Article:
22. 32. Other Markets <ul><li>Model can be adapted for new markets </li></ul><ul><li>Different coefficients for each market </li></ul><ul><li>USA </li></ul><ul><li>EU States </li></ul>
    23. 33. USA
    24. 34. USA vs UK
    25. 35. Other Products
    26. 37. The ‘Dead Cat Bounce’
    27. 38. Key Bounce factors <ul><li>Cost of goods </li></ul><ul><li>Manufacturer withdrawal </li></ul><ul><li>Short or long residual life </li></ul><ul><li>Holiday link? </li></ul><ul><li>Bounces are visible side of seasonality? </li></ul><ul><li>Disease timings – ie hay fever </li></ul>
    28. 39. How often bounces happen <ul><li>282 products analysed </li></ul><ul><li>42 products bounced once </li></ul><ul><li>6 products bounced twice </li></ul><ul><li>4 products bounced three times </li></ul><ul><li> 18% of products bounced </li></ul>
    29. 40. Bounces after generic launch
    30. 41. Bounces – the real picture
    31. 42. Bounce frequency
    32. 43. Seasonality – Omeprazole Apr 02- Mar 06
    33. 44. Seasonality - Omeprazole Oct 02- Sep 06
    34. 45. Seasonality - Ciprofloxacin Jan 03 – Dec 05
    35. 46. Seasonality - Levothyroxine Oct 00-Sep 06
    36. 47. Seasonality - Atenolol Oct 00-Sep 06 Jan 01- Dec 05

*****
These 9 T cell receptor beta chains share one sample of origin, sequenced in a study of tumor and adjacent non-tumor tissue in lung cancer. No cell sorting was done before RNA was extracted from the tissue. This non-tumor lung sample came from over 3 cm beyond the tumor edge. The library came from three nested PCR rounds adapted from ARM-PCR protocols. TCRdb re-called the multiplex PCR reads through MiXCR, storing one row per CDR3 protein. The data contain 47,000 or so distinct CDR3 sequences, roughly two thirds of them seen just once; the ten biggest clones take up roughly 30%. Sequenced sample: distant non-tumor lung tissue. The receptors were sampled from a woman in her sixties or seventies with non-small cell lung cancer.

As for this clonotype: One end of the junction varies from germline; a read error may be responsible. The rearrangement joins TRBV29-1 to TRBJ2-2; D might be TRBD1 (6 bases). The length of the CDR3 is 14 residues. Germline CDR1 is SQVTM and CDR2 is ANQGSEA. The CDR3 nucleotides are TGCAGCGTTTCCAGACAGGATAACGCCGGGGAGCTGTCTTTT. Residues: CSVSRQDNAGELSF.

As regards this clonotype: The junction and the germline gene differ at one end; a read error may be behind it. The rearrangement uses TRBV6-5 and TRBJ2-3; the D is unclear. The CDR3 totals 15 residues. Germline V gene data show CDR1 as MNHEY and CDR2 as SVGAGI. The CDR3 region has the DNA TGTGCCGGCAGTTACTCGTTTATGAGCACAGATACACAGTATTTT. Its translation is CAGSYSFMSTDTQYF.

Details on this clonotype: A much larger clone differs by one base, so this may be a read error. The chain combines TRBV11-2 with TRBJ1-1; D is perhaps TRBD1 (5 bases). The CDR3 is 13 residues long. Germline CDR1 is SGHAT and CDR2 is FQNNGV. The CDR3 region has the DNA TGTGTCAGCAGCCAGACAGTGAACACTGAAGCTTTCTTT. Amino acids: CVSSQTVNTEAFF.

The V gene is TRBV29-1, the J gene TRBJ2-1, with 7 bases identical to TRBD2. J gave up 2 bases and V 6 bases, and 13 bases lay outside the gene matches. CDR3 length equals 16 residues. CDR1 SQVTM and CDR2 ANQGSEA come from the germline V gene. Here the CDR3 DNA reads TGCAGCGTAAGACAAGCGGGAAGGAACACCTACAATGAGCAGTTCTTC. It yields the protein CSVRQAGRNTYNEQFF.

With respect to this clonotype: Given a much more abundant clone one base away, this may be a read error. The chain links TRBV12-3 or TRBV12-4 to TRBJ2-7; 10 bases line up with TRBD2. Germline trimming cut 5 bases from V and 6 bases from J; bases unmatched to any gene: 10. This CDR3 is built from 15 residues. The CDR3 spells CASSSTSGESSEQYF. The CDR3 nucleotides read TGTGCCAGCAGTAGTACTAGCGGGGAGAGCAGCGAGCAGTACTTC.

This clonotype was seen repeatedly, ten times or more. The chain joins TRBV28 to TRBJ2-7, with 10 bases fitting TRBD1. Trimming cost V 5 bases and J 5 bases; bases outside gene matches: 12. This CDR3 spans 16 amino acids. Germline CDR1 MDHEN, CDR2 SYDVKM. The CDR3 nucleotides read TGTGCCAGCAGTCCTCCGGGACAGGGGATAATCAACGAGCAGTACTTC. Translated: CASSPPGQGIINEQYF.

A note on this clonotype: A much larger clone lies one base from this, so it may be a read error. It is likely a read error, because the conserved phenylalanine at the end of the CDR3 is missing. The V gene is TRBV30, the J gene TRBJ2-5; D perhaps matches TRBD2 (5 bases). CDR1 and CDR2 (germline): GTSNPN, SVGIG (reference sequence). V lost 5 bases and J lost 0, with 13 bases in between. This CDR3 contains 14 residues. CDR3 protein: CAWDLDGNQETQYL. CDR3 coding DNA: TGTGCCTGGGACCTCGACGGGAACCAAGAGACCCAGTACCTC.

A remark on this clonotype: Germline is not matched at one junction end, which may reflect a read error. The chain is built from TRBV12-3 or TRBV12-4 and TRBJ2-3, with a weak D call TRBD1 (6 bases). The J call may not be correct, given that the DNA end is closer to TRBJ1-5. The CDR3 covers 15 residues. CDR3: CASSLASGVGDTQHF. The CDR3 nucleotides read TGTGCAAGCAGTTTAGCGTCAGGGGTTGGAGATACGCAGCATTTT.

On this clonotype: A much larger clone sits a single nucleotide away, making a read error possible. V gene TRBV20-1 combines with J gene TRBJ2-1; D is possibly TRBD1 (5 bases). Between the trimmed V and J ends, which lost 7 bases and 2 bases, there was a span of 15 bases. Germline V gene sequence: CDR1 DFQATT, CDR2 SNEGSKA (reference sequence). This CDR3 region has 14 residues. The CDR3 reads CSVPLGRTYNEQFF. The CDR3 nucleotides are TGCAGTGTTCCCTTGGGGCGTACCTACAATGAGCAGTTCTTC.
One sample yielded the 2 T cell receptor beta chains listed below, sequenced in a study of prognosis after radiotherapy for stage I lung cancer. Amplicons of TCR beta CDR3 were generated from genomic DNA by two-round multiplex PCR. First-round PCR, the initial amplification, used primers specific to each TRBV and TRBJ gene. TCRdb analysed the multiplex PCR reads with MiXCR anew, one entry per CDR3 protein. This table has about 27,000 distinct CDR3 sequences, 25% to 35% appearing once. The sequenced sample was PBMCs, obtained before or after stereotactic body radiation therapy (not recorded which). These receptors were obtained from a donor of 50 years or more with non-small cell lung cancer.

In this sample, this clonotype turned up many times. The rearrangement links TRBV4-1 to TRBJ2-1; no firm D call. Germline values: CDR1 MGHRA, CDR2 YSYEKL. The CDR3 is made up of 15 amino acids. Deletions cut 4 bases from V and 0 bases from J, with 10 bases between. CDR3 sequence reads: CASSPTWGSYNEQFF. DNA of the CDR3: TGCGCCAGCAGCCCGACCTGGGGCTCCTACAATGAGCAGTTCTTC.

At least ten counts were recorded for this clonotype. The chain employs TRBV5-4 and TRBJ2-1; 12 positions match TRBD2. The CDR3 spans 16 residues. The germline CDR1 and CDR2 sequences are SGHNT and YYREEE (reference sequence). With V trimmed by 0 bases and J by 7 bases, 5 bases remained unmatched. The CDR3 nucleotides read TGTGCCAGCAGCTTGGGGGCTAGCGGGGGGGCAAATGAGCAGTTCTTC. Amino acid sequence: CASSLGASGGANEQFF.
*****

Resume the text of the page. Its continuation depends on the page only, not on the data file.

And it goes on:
37. 48. Seasonality - Simvastatin Oct 03-Sep 06
    38. 49. Seasonality - Lisinopril Jan 01 – Dec 05
    39. 50. Clusters <ul><li>8 Clusters seen so far </li></ul><ul><li>Some product specific </li></ul><ul><li>Some not </li></ul>
    40. 51. Clusters 1 - 4
    41. 52. Clusters 5 - 8
    42. 53. Highs and Lows <ul><li>Low price point </li></ul><ul><ul><ul><li>February </li></ul></ul></ul><ul><ul><ul><li>June </li></ul></ul></ul><ul><ul><ul><li>November </li></ul></ul></ul><ul><li>High price points </li></ul><ul><ul><ul><li>April </li></ul></ul></ul><ul><ul><ul><li>August </li></ul></ul></ul><ul><ul><ul><li>December </li></ul></ul></ul>
    43. 54. Possible reasons <ul><li>Highs </li></ul><ul><ul><li>When commercial people are </li></ul></ul><ul><ul><li>on holiday </li></ul></ul><ul><li>Lows </li></ul><ul><ul><li>When commercial people are </li></ul></ul><ul><ul><li>all working </li></ul></ul><ul><li>But what about the others? </li></ul>
    44. 55. Summary <ul><li>Natural decline √ </li></ul><ul><li>Reimbursement √ </li></ul><ul><li>Seasonality √ </li></ul><ul><li>UK √ </li></ul><ul><li>Other Markets ? </li></ul>
    45. 56. Many Thanks www.wavedata.biz